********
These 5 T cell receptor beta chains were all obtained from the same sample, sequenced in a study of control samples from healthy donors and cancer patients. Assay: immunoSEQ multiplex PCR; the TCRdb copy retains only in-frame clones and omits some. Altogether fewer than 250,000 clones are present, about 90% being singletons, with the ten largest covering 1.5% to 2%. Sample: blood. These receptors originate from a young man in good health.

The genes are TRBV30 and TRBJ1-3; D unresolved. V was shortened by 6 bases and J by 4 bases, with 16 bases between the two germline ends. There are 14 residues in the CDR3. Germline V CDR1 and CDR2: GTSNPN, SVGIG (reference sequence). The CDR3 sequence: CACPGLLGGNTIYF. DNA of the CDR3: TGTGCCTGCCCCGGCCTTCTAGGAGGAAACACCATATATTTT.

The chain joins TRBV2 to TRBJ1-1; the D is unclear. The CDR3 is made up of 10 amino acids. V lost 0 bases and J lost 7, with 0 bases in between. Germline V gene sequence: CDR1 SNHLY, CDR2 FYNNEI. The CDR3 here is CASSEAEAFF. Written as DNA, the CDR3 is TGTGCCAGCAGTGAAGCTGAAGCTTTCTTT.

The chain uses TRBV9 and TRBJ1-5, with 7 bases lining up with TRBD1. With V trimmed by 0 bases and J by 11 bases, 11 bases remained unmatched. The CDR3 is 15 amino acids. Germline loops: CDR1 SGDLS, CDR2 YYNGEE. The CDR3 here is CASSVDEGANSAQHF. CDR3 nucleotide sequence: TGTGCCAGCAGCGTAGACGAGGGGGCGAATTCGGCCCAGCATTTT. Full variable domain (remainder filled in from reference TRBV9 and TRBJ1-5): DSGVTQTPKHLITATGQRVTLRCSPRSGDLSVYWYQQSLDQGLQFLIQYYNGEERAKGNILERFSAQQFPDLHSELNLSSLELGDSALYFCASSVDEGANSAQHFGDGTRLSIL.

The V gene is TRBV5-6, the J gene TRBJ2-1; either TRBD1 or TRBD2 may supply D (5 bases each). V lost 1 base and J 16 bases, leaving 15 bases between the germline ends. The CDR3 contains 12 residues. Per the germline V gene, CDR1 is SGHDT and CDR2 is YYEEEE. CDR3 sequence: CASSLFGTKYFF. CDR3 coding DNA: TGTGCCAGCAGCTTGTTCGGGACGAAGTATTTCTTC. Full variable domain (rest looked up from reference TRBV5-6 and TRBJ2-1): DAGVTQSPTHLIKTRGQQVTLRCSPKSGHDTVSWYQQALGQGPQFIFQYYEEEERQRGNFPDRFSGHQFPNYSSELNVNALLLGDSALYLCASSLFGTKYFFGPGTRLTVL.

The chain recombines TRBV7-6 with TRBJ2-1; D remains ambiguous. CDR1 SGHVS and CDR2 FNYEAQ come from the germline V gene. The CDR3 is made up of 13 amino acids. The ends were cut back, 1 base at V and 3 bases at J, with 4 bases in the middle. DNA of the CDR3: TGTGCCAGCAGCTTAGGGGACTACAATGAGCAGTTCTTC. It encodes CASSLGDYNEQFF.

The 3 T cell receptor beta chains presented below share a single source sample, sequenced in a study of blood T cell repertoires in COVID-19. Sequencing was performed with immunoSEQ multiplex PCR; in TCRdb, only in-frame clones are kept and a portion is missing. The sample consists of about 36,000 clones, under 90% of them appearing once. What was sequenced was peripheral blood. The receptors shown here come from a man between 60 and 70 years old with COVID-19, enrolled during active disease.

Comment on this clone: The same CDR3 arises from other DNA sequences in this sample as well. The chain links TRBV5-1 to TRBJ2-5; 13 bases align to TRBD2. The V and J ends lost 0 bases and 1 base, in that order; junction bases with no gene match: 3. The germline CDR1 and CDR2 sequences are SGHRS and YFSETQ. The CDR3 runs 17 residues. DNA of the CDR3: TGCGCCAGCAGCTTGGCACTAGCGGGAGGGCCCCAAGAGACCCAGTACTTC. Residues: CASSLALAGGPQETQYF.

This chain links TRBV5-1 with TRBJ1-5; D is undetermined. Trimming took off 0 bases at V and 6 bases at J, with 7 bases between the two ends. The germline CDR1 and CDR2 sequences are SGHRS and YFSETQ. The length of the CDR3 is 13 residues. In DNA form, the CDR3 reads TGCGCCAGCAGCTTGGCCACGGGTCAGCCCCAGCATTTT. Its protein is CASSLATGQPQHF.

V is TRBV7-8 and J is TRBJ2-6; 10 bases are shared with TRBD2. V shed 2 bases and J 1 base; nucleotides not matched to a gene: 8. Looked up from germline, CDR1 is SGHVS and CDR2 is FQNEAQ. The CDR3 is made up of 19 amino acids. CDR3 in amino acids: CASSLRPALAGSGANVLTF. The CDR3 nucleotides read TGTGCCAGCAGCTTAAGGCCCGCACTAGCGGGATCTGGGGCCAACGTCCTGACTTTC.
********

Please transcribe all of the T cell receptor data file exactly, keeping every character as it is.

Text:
These 5 T cell receptor beta chains were all obtained from the same sample, sequenced in a study of control samples from healthy donors and cancer patients. Assay: immunoSEQ multiplex PCR; the TCRdb copy retains only in-frame clones and omits some. Altogether fewer than 250,000 clones are present, about 90% being singletons, with the ten largest covering 1.5% to 2%. Sample: blood. These receptors originate from a young man in good health.

The genes are TRBV30 and TRBJ1-3; D unresolved. V was shortened by 6 bases and J by 4 bases, with 16 bases between the two germline ends. There are 14 residues in the CDR3. Germline V CDR1 and CDR2: GTSNPN, SVGIG (reference sequence). The CDR3 sequence: CACPGLLGGNTIYF. DNA of the CDR3: TGTGCCTGCCCCGGCCTTCTAGGAGGAAACACCATATATTTT.

The chain joins TRBV2 to TRBJ1-1; the D is unclear. The CDR3 is made up of 10 amino acids. V lost 0 bases and J lost 7, with 0 bases in between. Germline V gene sequence: CDR1 SNHLY, CDR2 FYNNEI. The CDR3 here is CASSEAEAFF. Written as DNA, the CDR3 is TGTGCCAGCAGTGAAGCTGAAGCTTTCTTT.

The chain uses TRBV9 and TRBJ1-5, with 7 bases lining up with TRBD1. With V trimmed by 0 bases and J by 11 bases, 11 bases remained unmatched. The CDR3 is 15 amino acids. Germline loops: CDR1 SGDLS, CDR2 YYNGEE. The CDR3 here is CASSVDEGANSAQHF. CDR3 nucleotide sequence: TGTGCCAGCAGCGTAGACGAGGGGGCGAATTCGGCCCAGCATTTT. Full variable domain (remainder filled in from reference TRBV9 and TRBJ1-5): DSGVTQTPKHLITATGQRVTLRCSPRSGDLSVYWYQQSLDQGLQFLIQYYNGEERAKGNILERFSAQQFPDLHSELNLSSLELGDSALYFCASSVDEGANSAQHFGDGTRLSIL.

The V gene is TRBV5-6, the J gene TRBJ2-1; either TRBD1 or TRBD2 may supply D (5 bases each). V lost 1 base and J 16 bases, leaving 15 bases between the germline ends. The CDR3 contains 12 residues. Per the germline V gene, CDR1 is SGHDT and CDR2 is YYEEEE. CDR3 sequence: CASSLFGTKYFF. CDR3 coding DNA: TGTGCCAGCAGCTTGTTCGGGACGAAGTATTTCTTC. Full variable domain (rest looked up from reference TRBV5-6 and TRBJ2-1): DAGVTQSPTHLIKTRGQQVTLRCSPKSGHDTVSWYQQALGQGPQFIFQYYEEEERQRGNFPDRFSGHQFPNYSSELNVNALLLGDSALYLCASSLFGTKYFFGPGTRLTVL.

The chain recombines TRBV7-6 with TRBJ2-1; D remains ambiguous. CDR1 SGHVS and CDR2 FNYEAQ come from the germline V gene. The CDR3 is made up of 13 amino acids. The ends were cut back, 1 base at V and 3 bases at J, with 4 bases in the middle. DNA of the CDR3: TGTGCCAGCAGCTTAGGGGACTACAATGAGCAGTTCTTC. It encodes CASSLGDYNEQFF.

The 3 T cell receptor beta chains presented below share a single source sample, sequenced in a study of blood T cell repertoires in COVID-19. Sequencing was performed with immunoSEQ multiplex PCR; in TCRdb, only in-frame clones are kept and a portion is missing. The sample consists of about 36,000 clones, under 90% of them appearing once. What was sequenced was peripheral blood. The receptors shown here come from a man between 60 and 70 years old with COVID-19, enrolled during active disease.

Comment on this clone: The same CDR3 arises from other DNA sequences in this sample as well. The chain links TRBV5-1 to TRBJ2-5; 13 bases align to TRBD2. The V and J ends lost 0 bases and 1 base, in that order; junction bases with no gene match: 3. The germline CDR1 and CDR2 sequences are SGHRS and YFSETQ. The CDR3 runs 17 residues. DNA of the CDR3: TGCGCCAGCAGCTTGGCACTAGCGGGAGGGCCCCAAGAGACCCAGTACTTC. Residues: CASSLALAGGPQETQYF.

This chain links TRBV5-1 with TRBJ1-5; D is undetermined. Trimming took off 0 bases at V and 6 bases at J, with 7 bases between the two ends. The germline CDR1 and CDR2 sequences are SGHRS and YFSETQ. The length of the CDR3 is 13 residues. In DNA form, the CDR3 reads TGCGCCAGCAGCTTGGCCACGGGTCAGCCCCAGCATTTT. Its protein is CASSLATGQPQHF.

V is TRBV7-8 and J is TRBJ2-6; 10 bases are shared with TRBD2. V shed 2 bases and J 1 base; nucleotides not matched to a gene: 8. Looked up from germline, CDR1 is SGHVS and CDR2 is FQNEAQ. The CDR3 is made up of 19 amino acids. CDR3 in amino acids: CASSLRPALAGSGANVLTF. The CDR3 nucleotides read TGTGCCAGCAGCTTAAGGCCCGCACTAGCGGGATCTGGGGCCAACGTCCTGACTTTC.